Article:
• Depending on the particular application, centrifuges differ in their overall design and size.• a common feature in all centrifuges is the central motor that spins a rotor containing the samples to be separated
Types of Centrifuge depends on :• Maximum speed of sedimentation• Presence /absence of vacuum• Temperature control refrigeration.• Volume of sample andcapacity of centrifugation tubes
1. Small Benchtop with or without refrigeration slow speed (eg up to 4000 RPM) common in clinical lab (blood/plasma/serum separation) can take approx (up to) 100 tubes, depending on diameter
2. Microcentrifuges (“microfuge”, “Eppendorf”) take tubes of small vols (up to 2 mL) very common in biochemistry/molecular biology/ biological labs can generate forces up to ~15,000 x g with or without refrigeration
3.High Speed centrifuges 15,000 – 20,000 RPM centrifugal field of 100,000 g large sample capacity depending on rotor normally refrigerated research applications. Differentiation separation of nucleus, mitochondrial, protein precipitate, large intact organelle, cellular debris, bulky protein aggregates.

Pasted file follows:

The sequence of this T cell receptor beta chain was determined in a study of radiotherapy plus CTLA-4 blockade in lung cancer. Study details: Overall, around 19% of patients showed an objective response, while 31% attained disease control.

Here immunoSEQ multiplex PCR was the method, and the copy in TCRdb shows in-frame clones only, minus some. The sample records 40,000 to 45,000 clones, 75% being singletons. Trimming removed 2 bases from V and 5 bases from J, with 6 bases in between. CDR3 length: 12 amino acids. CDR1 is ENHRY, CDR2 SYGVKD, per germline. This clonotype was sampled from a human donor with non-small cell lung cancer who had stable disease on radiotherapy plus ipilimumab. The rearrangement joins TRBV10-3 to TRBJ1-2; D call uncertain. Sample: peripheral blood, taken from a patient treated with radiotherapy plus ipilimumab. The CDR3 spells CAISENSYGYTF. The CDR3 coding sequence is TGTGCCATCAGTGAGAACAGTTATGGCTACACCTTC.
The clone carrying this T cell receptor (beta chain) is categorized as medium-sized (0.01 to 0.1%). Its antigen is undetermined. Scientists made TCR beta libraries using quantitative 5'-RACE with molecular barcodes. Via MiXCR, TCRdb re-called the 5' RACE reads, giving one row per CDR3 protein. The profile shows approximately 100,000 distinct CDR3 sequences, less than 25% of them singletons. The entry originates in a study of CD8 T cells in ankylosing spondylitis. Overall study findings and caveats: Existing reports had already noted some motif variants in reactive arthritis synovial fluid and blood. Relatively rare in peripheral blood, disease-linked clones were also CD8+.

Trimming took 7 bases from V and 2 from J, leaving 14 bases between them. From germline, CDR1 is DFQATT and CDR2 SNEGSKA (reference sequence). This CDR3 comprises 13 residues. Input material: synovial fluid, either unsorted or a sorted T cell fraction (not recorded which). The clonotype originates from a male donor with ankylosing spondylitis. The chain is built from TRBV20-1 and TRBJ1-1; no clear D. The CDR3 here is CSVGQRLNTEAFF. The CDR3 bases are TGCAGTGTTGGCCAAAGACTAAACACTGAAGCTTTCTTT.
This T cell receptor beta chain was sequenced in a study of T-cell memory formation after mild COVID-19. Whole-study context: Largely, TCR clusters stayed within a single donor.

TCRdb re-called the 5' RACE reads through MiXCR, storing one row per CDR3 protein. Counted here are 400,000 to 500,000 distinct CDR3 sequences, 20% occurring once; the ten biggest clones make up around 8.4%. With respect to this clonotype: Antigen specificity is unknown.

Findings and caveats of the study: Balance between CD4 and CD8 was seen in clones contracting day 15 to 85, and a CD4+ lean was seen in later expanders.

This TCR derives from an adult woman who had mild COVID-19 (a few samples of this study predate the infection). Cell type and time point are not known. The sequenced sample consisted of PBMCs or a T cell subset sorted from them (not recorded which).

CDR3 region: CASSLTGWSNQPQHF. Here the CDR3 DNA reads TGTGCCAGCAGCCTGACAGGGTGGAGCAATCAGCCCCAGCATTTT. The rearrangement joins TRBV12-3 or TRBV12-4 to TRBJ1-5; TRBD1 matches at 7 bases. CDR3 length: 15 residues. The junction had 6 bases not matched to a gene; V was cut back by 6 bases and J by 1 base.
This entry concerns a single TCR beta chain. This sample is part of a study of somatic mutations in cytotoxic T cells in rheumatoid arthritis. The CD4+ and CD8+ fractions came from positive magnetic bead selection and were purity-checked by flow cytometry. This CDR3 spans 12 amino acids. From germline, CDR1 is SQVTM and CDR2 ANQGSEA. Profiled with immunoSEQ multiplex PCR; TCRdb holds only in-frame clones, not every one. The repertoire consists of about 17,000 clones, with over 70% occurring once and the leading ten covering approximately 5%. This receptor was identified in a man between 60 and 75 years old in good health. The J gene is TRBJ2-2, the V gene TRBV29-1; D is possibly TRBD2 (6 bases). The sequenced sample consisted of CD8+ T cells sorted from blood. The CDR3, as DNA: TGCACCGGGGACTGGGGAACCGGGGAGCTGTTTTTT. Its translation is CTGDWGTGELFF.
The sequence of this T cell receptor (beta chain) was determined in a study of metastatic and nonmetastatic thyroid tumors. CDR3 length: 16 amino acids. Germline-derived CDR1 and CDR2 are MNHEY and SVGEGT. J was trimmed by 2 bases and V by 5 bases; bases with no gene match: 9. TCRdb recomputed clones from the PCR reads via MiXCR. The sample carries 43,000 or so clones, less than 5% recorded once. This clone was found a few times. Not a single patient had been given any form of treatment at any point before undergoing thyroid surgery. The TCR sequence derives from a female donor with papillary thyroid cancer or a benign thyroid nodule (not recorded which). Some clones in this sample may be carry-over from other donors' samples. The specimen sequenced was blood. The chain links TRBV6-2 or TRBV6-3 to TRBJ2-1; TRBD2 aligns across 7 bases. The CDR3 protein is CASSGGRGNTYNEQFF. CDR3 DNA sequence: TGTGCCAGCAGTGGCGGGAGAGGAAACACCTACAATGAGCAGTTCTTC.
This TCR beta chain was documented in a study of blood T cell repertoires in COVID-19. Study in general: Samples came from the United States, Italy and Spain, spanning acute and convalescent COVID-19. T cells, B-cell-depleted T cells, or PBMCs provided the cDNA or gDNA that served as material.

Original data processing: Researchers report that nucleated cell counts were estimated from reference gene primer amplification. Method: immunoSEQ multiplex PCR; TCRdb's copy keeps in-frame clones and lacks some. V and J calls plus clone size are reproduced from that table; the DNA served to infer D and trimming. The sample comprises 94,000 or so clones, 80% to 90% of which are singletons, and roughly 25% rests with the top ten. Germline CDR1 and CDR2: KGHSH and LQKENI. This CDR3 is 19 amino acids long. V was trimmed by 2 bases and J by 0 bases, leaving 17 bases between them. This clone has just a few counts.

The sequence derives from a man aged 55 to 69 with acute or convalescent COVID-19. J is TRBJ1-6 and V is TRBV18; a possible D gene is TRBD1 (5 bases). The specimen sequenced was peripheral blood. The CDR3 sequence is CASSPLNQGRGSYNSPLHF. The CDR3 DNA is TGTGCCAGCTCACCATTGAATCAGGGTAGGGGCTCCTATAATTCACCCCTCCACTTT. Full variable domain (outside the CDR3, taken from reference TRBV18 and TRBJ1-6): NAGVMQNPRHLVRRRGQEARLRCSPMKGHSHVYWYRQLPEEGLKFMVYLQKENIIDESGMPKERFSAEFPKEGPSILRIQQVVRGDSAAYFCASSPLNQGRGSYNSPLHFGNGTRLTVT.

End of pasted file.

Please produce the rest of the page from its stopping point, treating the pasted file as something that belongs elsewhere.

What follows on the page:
4. Ultracentrifuges 65,000 RPM (100,000’s x g) limited lifetime Expensive require special rotors care in use – balance critical! research applications The high speeds used in such devices generate considerable amounts of heat Therefore cooling arrangements and vaccuum are required in ultracentrifuges
5. Large-capacity preparative centrifuge• Centrifugal fields of 3000 to 7000g.• Efficient separation of coarse precipitates or whole cells.